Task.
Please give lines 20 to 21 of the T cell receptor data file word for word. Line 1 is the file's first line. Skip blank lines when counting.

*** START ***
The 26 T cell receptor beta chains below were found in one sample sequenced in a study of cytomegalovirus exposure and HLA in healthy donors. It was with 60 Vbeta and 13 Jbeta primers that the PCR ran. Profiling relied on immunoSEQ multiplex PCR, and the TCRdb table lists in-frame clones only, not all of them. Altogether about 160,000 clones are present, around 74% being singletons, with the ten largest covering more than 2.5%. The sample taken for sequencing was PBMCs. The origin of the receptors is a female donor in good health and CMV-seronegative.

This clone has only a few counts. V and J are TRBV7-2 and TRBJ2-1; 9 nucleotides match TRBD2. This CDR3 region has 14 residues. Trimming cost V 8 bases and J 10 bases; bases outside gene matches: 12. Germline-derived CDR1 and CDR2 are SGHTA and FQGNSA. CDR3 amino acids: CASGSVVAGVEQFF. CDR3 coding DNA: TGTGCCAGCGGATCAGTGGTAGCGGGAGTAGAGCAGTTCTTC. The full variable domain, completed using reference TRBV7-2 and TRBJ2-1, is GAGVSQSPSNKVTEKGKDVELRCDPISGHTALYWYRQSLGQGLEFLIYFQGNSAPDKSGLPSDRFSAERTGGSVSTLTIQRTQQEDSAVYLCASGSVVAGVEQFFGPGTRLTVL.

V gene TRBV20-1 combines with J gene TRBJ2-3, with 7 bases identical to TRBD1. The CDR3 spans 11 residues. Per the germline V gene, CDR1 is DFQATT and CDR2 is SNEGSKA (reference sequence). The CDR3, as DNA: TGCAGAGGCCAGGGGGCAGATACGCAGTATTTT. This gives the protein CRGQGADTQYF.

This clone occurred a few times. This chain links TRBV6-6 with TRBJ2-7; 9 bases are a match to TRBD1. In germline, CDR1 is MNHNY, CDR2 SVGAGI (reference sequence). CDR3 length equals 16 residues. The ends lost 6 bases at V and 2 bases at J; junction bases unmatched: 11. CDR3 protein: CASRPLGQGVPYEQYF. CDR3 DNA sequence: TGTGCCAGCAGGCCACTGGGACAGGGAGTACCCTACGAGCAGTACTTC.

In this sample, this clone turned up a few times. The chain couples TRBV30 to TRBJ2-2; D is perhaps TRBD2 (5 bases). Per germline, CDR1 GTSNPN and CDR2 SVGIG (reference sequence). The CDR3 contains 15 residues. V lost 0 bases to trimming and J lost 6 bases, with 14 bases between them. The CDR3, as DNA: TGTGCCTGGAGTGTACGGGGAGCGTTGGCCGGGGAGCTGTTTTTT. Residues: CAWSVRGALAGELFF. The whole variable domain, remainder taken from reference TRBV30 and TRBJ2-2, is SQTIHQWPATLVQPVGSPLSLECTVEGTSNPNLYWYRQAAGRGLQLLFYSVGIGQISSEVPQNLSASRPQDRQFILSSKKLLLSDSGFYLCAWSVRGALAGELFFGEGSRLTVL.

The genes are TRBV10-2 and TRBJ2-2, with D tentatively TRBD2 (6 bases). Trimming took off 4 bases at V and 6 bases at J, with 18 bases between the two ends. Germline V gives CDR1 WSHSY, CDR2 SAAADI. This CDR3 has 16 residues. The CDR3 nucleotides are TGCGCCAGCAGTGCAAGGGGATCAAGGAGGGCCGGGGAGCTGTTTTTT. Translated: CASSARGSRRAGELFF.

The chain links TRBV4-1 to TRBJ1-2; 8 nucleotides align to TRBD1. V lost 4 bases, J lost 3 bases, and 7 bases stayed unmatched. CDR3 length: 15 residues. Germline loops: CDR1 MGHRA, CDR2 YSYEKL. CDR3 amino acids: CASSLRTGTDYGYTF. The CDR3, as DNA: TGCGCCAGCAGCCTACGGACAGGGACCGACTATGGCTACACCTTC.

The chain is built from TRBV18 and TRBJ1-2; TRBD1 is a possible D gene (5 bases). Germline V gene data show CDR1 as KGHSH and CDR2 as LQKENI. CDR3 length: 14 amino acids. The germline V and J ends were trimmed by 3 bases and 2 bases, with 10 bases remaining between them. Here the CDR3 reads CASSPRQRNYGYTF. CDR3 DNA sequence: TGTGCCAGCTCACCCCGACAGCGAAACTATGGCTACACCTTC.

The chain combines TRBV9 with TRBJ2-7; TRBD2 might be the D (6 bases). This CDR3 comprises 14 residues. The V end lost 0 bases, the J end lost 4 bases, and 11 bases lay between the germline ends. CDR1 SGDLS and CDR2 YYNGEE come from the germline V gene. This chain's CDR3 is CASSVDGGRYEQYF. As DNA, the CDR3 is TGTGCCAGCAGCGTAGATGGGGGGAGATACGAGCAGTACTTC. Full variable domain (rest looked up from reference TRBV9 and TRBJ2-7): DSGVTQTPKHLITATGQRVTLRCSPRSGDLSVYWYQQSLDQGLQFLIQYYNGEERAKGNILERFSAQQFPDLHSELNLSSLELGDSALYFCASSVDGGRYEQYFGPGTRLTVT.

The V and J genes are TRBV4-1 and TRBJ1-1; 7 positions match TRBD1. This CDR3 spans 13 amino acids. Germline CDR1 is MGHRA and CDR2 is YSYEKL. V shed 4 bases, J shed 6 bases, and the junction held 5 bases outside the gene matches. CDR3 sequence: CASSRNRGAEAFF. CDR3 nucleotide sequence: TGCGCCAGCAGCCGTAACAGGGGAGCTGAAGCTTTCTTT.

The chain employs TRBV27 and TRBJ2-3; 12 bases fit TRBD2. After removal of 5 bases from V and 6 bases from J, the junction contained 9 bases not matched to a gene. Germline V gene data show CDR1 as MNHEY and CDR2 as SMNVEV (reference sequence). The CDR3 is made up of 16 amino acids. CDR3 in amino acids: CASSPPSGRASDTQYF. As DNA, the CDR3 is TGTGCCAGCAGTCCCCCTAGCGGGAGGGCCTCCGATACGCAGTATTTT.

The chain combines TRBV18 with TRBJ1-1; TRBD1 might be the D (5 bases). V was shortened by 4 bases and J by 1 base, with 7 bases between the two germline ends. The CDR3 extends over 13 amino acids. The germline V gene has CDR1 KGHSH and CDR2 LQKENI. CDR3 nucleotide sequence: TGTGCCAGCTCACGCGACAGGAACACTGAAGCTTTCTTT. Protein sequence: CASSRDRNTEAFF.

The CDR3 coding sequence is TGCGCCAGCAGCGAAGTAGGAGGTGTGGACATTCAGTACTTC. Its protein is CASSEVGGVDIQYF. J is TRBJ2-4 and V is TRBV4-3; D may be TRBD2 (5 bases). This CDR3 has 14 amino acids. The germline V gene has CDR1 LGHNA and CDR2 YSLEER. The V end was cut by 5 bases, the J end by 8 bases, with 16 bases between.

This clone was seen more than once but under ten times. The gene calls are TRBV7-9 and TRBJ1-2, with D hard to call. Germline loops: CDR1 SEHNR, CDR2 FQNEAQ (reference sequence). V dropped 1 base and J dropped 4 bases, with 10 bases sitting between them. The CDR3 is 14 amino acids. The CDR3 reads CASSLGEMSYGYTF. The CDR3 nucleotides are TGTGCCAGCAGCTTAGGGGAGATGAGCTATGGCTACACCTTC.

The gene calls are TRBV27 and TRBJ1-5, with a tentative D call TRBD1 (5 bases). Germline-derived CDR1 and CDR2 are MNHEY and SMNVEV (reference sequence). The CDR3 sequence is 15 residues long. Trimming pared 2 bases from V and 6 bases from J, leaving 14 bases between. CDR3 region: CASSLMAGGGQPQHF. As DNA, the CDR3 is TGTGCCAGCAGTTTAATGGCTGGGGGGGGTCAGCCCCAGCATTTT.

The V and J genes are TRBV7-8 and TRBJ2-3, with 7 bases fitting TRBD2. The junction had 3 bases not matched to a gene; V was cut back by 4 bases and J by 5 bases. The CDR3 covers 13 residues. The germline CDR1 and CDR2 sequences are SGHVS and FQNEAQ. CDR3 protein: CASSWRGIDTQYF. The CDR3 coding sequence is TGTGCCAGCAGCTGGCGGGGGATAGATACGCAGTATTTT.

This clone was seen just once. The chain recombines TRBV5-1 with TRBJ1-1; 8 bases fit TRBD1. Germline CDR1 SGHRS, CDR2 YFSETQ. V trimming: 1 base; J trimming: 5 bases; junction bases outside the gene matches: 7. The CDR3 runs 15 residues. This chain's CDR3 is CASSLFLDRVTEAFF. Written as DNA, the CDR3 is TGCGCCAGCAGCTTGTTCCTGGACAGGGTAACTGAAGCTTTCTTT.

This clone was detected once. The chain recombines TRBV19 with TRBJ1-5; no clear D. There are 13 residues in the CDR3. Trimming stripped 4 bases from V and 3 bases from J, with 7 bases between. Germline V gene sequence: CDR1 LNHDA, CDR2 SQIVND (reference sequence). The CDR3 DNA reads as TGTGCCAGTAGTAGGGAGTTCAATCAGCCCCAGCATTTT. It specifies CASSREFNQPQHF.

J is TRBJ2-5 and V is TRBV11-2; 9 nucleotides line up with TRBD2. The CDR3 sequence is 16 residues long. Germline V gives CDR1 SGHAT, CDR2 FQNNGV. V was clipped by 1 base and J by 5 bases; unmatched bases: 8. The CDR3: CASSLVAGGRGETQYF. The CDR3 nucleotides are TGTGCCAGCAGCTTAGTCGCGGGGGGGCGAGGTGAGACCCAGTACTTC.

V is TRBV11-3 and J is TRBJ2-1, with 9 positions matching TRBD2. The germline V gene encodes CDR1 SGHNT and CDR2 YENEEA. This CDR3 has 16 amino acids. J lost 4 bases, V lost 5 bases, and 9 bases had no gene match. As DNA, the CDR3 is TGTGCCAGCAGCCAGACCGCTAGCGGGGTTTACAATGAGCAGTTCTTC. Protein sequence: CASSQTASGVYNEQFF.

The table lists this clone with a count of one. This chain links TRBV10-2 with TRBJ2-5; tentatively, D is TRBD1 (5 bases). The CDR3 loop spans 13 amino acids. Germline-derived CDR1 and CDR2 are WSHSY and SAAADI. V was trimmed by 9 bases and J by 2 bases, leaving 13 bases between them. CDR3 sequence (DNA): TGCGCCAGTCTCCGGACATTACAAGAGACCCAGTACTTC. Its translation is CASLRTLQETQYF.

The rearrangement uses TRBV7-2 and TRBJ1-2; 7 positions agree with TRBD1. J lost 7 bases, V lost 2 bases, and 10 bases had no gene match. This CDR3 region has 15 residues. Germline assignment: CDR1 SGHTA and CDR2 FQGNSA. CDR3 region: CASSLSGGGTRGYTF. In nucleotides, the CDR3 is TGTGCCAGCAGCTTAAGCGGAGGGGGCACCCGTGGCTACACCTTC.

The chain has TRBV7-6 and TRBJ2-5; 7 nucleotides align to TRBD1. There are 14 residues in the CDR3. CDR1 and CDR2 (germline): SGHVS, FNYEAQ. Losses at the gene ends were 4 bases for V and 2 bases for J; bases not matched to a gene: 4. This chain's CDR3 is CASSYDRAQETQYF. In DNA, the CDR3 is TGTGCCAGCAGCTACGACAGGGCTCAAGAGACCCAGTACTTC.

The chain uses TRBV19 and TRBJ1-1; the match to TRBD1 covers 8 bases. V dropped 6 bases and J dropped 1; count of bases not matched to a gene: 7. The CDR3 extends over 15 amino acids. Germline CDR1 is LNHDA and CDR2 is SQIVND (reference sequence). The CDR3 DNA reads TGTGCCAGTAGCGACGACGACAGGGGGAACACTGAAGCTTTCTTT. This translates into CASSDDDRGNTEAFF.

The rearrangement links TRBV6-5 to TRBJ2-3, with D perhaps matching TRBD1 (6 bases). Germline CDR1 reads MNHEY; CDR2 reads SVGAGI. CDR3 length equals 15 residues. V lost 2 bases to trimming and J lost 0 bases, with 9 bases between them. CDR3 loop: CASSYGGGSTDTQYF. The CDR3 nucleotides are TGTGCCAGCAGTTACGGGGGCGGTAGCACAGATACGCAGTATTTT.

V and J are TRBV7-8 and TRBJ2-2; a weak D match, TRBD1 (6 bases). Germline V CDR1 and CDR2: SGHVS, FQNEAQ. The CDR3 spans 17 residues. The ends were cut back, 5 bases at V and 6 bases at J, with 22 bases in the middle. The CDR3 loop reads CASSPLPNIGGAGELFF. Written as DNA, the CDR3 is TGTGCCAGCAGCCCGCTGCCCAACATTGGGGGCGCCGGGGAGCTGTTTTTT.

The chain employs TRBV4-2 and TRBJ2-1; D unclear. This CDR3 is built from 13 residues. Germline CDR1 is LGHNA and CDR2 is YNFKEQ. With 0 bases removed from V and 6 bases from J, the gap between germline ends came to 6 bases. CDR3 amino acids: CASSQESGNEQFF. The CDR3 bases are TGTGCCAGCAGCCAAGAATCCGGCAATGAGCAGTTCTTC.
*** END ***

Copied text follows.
V is TRBV11-3 and J is TRBJ2-1, with 9 positions matching TRBD2. The germline V gene encodes CDR1 SGHNT and CDR2 YENEEA. This CDR3 has 16 amino acids. J lost 4 bases, V lost 5 bases, and 9 bases had no gene match. As DNA, the CDR3 is TGTGCCAGCAGCCAGACCGCTAGCGGGGTTTACAATGAGCAGTTCTTC. Protein sequence: CASSQTASGVYNEQFF.

The table lists this clone with a count of one. This chain links TRBV10-2 with TRBJ2-5; tentatively, D is TRBD1 (5 bases). The CDR3 loop spans 13 amino acids. Germline-derived CDR1 and CDR2 are WSHSY and SAAADI. V was trimmed by 9 bases and J by 2 bases, leaving 13 bases between them. CDR3 sequence (DNA): TGCGCCAGTCTCCGGACATTACAAGAGACCCAGTACTTC. Its translation is CASLRTLQETQYF.